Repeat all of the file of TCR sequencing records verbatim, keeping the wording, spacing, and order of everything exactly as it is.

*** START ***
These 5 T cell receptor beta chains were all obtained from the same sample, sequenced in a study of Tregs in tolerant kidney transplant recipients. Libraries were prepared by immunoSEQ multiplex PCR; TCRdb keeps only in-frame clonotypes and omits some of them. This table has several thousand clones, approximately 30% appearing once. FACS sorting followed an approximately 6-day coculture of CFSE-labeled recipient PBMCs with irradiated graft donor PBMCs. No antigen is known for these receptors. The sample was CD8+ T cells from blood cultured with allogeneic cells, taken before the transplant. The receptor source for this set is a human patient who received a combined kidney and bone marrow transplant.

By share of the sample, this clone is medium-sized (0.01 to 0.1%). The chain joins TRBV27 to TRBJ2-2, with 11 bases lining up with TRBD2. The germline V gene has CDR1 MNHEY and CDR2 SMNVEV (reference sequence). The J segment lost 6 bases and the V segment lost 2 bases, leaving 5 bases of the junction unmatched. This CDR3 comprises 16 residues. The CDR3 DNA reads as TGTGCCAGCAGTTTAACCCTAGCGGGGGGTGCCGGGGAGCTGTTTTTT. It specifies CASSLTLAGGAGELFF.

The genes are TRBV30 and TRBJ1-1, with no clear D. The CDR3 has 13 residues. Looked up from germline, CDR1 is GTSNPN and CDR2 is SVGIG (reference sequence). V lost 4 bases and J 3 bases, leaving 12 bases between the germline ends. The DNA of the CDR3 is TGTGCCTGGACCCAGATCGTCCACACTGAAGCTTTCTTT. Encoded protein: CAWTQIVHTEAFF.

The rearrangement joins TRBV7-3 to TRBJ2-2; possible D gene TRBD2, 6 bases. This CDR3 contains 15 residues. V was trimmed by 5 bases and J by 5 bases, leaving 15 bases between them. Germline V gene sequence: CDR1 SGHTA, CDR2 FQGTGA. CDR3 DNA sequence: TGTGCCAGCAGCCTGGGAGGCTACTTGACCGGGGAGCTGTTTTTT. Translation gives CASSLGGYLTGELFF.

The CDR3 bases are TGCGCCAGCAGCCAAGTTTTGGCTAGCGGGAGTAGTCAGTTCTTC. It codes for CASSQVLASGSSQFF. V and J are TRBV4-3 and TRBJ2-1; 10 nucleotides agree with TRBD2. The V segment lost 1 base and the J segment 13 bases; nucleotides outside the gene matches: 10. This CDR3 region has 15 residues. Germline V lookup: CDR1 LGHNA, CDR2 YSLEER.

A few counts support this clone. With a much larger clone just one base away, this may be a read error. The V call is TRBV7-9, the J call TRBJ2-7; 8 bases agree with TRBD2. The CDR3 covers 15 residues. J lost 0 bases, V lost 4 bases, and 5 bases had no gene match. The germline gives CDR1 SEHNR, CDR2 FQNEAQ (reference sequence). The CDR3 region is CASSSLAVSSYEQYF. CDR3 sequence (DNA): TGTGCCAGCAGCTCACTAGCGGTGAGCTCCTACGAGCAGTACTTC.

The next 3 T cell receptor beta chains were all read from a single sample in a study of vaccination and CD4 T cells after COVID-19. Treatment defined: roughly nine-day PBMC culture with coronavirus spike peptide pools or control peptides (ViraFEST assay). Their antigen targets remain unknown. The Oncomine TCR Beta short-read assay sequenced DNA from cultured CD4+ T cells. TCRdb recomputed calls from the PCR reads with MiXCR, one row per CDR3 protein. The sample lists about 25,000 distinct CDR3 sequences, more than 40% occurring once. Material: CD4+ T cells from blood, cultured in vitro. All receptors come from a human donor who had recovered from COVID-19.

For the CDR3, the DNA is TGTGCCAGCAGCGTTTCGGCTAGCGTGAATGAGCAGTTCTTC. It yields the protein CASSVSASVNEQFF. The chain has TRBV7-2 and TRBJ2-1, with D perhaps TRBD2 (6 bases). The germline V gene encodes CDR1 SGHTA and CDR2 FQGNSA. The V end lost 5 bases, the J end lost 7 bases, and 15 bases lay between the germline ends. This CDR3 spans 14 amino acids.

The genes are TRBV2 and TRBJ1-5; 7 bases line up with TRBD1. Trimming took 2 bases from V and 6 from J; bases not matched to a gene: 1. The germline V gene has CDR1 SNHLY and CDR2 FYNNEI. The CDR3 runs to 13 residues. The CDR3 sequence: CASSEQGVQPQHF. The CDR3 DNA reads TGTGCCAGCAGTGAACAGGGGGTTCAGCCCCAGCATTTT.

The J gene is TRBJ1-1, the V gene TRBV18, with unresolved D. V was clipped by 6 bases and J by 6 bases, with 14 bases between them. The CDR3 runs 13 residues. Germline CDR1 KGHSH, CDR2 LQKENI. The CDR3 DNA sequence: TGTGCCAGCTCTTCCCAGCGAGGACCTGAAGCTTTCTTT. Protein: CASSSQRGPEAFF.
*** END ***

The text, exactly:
These 5 T cell receptor beta chains were all obtained from the same sample, sequenced in a study of Tregs in tolerant kidney transplant recipients. Libraries were prepared by immunoSEQ multiplex PCR; TCRdb keeps only in-frame clonotypes and omits some of them. This table has several thousand clones, approximately 30% appearing once. FACS sorting followed an approximately 6-day coculture of CFSE-labeled recipient PBMCs with irradiated graft donor PBMCs. No antigen is known for these receptors. The sample was CD8+ T cells from blood cultured with allogeneic cells, taken before the transplant. The receptor source for this set is a human patient who received a combined kidney and bone marrow transplant.

By share of the sample, this clone is medium-sized (0.01 to 0.1%). The chain joins TRBV27 to TRBJ2-2, with 11 bases lining up with TRBD2. The germline V gene has CDR1 MNHEY and CDR2 SMNVEV (reference sequence). The J segment lost 6 bases and the V segment lost 2 bases, leaving 5 bases of the junction unmatched. This CDR3 comprises 16 residues. The CDR3 DNA reads as TGTGCCAGCAGTTTAACCCTAGCGGGGGGTGCCGGGGAGCTGTTTTTT. It specifies CASSLTLAGGAGELFF.

The genes are TRBV30 and TRBJ1-1, with no clear D. The CDR3 has 13 residues. Looked up from germline, CDR1 is GTSNPN and CDR2 is SVGIG (reference sequence). V lost 4 bases and J 3 bases, leaving 12 bases between the germline ends. The DNA of the CDR3 is TGTGCCTGGACCCAGATCGTCCACACTGAAGCTTTCTTT. Encoded protein: CAWTQIVHTEAFF.

The rearrangement joins TRBV7-3 to TRBJ2-2; possible D gene TRBD2, 6 bases. This CDR3 contains 15 residues. V was trimmed by 5 bases and J by 5 bases, leaving 15 bases between them. Germline V gene sequence: CDR1 SGHTA, CDR2 FQGTGA. CDR3 DNA sequence: TGTGCCAGCAGCCTGGGAGGCTACTTGACCGGGGAGCTGTTTTTT. Translation gives CASSLGGYLTGELFF.

The CDR3 bases are TGCGCCAGCAGCCAAGTTTTGGCTAGCGGGAGTAGTCAGTTCTTC. It codes for CASSQVLASGSSQFF. V and J are TRBV4-3 and TRBJ2-1; 10 nucleotides agree with TRBD2. The V segment lost 1 base and the J segment 13 bases; nucleotides outside the gene matches: 10. This CDR3 region has 15 residues. Germline V lookup: CDR1 LGHNA, CDR2 YSLEER.

A few counts support this clone. With a much larger clone just one base away, this may be a read error. The V call is TRBV7-9, the J call TRBJ2-7; 8 bases agree with TRBD2. The CDR3 covers 15 residues. J lost 0 bases, V lost 4 bases, and 5 bases had no gene match. The germline gives CDR1 SEHNR, CDR2 FQNEAQ (reference sequence). The CDR3 region is CASSSLAVSSYEQYF. CDR3 sequence (DNA): TGTGCCAGCAGCTCACTAGCGGTGAGCTCCTACGAGCAGTACTTC.

The next 3 T cell receptor beta chains were all read from a single sample in a study of vaccination and CD4 T cells after COVID-19. Treatment defined: roughly nine-day PBMC culture with coronavirus spike peptide pools or control peptides (ViraFEST assay). Their antigen targets remain unknown. The Oncomine TCR Beta short-read assay sequenced DNA from cultured CD4+ T cells. TCRdb recomputed calls from the PCR reads with MiXCR, one row per CDR3 protein. The sample lists about 25,000 distinct CDR3 sequences, more than 40% occurring once. Material: CD4+ T cells from blood, cultured in vitro. All receptors come from a human donor who had recovered from COVID-19.

For the CDR3, the DNA is TGTGCCAGCAGCGTTTCGGCTAGCGTGAATGAGCAGTTCTTC. It yields the protein CASSVSASVNEQFF. The chain has TRBV7-2 and TRBJ2-1, with D perhaps TRBD2 (6 bases). The germline V gene encodes CDR1 SGHTA and CDR2 FQGNSA. The V end lost 5 bases, the J end lost 7 bases, and 15 bases lay between the germline ends. This CDR3 spans 14 amino acids.

The genes are TRBV2 and TRBJ1-5; 7 bases line up with TRBD1. Trimming took 2 bases from V and 6 from J; bases not matched to a gene: 1. The germline V gene has CDR1 SNHLY and CDR2 FYNNEI. The CDR3 runs to 13 residues. The CDR3 sequence: CASSEQGVQPQHF. The CDR3 DNA reads TGTGCCAGCAGTGAACAGGGGGTTCAGCCCCAGCATTTT.

The J gene is TRBJ1-1, the V gene TRBV18, with unresolved D. V was clipped by 6 bases and J by 6 bases, with 14 bases between them. The CDR3 runs 13 residues. Germline CDR1 KGHSH, CDR2 LQKENI. The CDR3 DNA sequence: TGTGCCAGCTCTTCCCAGCGAGGACCTGAAGCTTTCTTT. Protein: CASSSQRGPEAFF.